A ruling by the Ombudsman was released to the media this week by the mining company Ipilan Nickel Corporation (INC) imposing a one-year suspension, without pay, on Brooke’s Point mayor and anti-mining activist Jean Feliciano. The decision, signed by Ombudsman Samuel Martirez on March 1, 2021, was in connection with a complaint for abuse of authority filed by INC against its host municipality in 2017 .
The case stems from the separate closure and demolition orders then issued by Mayor Feliciano against INC, after former environment secretary Gina Lopez had canceled the company’s environmental compliance certificate (ECC) in the wake of the Duterte administration’s early pushback on the mining industry consistent with an election campaign promise of President Rodrigo Duterte.
In its recent ruling, the Ombudsman upheld INC’s assertion that Feliciano exceeded her authority in ordering the closure of their operations in 2007 in view of their appeal filed before the Office of the President and the Department of Environment and Natural Resources (DENR). The ruling has yet to be formally served to Feliciano, who told Palawan News this week she has yet to receive a copy of the Ombudsman’s order.
The ruling undercut Feliciano’s initial successes against mining interests in her town, first as a non government activist and later as the town’s local chief executive, in blocking attempts of several major industry players to exploit the town’s rich nickel oil deposits.
Mayor Feliciano’s anti-mining stance had aligned with the presidential campaign policy of President Rodrigo Duterte against supposed “irresponsible mining”, a promise that he followed through with the appointment of a hard core DENR secretary, Gina Lopez. The latter immediately launched a performance audit of all mining companies around the country, leading to either closure or suspension of over 200 mining projects including that of INC and two other companies that have mining claims around the mineral rich town of Brooke’s Point.
The DENR’s stance was consistent during the early term of Secretary Roy Cimatu following Gina’s Lopez’ exit from the administration after she failed to pass the gauntlet of the Commission on Appointments (CA) that saw a powerful mining industry lobby pitted against her. Early in his term, Cimatu twice rejected INC’s appeal and upheld Lopez’ ECC suspension order, and even caused the filing of criminal and administrative charges against the company for allegedly illegally clearing an area without a valid tree-cutting permit.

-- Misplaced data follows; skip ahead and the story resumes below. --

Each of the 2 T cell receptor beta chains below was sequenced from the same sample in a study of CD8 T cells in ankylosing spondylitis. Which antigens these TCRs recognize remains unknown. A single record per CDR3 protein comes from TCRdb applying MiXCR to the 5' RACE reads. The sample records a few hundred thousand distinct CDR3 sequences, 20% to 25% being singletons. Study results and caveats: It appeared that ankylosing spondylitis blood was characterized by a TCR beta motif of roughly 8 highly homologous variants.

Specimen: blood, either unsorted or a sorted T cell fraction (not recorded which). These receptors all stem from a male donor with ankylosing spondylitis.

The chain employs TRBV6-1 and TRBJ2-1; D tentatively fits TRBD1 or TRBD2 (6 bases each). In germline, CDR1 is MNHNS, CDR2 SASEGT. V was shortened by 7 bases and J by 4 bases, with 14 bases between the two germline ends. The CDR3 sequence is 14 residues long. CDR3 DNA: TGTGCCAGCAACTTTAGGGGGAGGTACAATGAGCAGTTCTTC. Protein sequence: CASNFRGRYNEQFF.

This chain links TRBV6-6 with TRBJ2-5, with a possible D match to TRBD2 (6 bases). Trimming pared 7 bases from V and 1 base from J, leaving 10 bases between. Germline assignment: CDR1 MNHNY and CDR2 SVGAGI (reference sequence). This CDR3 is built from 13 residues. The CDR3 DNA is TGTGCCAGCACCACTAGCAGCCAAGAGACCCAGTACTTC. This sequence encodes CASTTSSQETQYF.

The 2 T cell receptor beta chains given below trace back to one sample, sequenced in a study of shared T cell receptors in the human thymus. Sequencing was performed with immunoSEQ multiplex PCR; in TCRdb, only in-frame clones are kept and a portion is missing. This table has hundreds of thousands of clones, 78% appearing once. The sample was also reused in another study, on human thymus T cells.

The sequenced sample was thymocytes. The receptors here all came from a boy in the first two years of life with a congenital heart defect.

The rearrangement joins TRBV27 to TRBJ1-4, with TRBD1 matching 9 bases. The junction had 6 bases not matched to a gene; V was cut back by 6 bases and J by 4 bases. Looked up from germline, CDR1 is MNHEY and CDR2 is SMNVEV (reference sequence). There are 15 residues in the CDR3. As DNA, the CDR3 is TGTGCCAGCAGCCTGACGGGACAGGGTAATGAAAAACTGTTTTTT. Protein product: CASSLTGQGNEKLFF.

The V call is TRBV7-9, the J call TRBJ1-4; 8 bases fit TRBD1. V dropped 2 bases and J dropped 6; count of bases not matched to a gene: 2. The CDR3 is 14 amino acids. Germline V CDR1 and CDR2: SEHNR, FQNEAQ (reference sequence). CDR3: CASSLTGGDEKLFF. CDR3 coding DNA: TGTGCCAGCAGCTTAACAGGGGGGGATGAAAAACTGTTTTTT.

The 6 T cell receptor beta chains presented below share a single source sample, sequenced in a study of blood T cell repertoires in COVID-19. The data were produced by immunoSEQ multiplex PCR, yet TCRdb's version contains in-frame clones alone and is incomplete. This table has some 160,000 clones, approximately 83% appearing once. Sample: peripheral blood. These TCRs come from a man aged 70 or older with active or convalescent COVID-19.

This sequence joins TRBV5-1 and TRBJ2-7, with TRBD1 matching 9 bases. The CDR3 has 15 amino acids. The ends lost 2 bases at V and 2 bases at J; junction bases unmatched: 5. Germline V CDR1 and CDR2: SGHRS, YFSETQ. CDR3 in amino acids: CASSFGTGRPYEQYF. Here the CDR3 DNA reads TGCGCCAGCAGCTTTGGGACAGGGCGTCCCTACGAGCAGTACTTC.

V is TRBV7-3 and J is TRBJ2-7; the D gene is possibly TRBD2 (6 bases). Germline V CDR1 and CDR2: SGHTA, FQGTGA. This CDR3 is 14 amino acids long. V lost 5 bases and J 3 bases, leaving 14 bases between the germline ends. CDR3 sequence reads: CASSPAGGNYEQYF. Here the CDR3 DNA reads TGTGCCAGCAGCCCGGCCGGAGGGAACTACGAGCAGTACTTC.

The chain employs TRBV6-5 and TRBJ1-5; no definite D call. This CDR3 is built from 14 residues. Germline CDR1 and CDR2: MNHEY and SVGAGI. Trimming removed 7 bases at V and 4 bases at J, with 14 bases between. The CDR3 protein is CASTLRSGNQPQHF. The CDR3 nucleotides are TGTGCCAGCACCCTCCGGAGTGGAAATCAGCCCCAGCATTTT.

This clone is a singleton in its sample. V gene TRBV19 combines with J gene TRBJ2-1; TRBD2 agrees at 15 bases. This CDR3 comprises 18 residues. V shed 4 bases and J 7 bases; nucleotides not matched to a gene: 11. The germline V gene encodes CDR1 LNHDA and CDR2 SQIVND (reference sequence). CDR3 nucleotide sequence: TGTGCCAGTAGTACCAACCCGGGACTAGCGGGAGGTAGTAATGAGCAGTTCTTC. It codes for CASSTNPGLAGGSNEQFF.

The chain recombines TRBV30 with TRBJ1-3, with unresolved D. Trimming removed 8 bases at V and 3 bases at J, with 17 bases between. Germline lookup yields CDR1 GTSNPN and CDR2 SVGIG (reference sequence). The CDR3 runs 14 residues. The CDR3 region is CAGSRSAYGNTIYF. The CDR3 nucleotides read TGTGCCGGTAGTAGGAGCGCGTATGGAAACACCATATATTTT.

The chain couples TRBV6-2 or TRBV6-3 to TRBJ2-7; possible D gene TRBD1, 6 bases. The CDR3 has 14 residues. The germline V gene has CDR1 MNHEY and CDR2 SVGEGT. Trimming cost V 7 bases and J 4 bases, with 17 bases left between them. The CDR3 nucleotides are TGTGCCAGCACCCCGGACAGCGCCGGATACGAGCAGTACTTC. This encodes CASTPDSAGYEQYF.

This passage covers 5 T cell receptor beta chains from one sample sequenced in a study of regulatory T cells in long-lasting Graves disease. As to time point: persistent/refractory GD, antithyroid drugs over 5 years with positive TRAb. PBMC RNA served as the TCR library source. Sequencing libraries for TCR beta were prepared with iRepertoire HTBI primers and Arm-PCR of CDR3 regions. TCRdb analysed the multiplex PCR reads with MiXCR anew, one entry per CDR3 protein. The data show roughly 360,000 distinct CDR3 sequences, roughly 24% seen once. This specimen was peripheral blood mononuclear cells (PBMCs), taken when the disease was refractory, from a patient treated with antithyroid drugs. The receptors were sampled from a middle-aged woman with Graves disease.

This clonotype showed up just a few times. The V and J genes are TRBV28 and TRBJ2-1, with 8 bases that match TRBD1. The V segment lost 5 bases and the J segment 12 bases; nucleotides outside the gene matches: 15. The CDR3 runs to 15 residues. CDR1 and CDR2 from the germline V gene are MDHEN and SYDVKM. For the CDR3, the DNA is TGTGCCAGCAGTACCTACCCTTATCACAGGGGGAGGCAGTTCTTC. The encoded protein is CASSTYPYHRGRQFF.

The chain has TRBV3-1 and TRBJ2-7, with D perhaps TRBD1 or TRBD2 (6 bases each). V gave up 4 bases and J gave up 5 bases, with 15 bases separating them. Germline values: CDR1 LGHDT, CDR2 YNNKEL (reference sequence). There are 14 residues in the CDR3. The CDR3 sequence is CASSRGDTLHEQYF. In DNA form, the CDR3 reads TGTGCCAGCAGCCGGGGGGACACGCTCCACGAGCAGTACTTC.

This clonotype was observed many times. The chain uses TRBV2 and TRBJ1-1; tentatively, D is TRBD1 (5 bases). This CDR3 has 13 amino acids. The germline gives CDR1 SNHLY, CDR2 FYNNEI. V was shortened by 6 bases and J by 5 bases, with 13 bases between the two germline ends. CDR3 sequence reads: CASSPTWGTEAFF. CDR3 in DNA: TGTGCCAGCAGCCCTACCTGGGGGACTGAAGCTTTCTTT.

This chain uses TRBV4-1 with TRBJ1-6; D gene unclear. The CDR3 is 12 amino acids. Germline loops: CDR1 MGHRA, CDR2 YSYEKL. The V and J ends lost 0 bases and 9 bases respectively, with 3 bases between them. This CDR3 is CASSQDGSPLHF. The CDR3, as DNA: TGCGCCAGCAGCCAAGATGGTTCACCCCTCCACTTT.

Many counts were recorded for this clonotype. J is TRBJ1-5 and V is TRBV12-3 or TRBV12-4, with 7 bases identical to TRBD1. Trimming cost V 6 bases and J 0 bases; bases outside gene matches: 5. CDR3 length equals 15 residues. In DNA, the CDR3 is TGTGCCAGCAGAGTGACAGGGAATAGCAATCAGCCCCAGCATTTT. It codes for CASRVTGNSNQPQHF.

The tide, however, seemed to have turned in favor of INC and the mining industry when President Duterte in April this year signed a new executive order lifting the moratorium on new mining permits, a policy that paved the way for the resurgence of mining activities specifically of companies earlier shut down by the administration during Gina Lopez’ term.
The fate of Feliciano’s advocacy for Brooke’s Point lies on her continuing court battle with INC, an outcome that is hard to predict solely on legal grounds.
What is evident is that Feliciano has become a collateral damage in the Duterte administration’s 180-degree turnaround on its mining policy, after Duterte pompously ordered a stoppage of all open-pit mining operations and banned the issuance of new mining licenses early in his term. At that time in the outset of his administration, his pronouncement had led to the closure and suspension of around 200 mining projects around the country, with Gina Lopez at the cutting edge of the administration’s policy.
The DENR under Cimatu had effectively thrown Feliciano under the bus, when it reversed itself by eventually reimposing its revoked ECC on June 5, 2020 through a new department administrative order. It will be interesting once the local Palawan Council for Sustainable Development (PCSD) reviews its previous decision also cancelling the company’s Strategic Environmental Plan (SEP) clearance.
Feliciano was unmoved by these developments, when asked by media this week to comment on her suspension order by the Ombudsman, stating she will be proud to wear it as a badge of honor and will continue to push her advocacy. It will be of sheer interest if she can qualify to run again as mayor of Brooke’s Point based on an interrupted term, even if she had already served the maximum three terms allowed by law.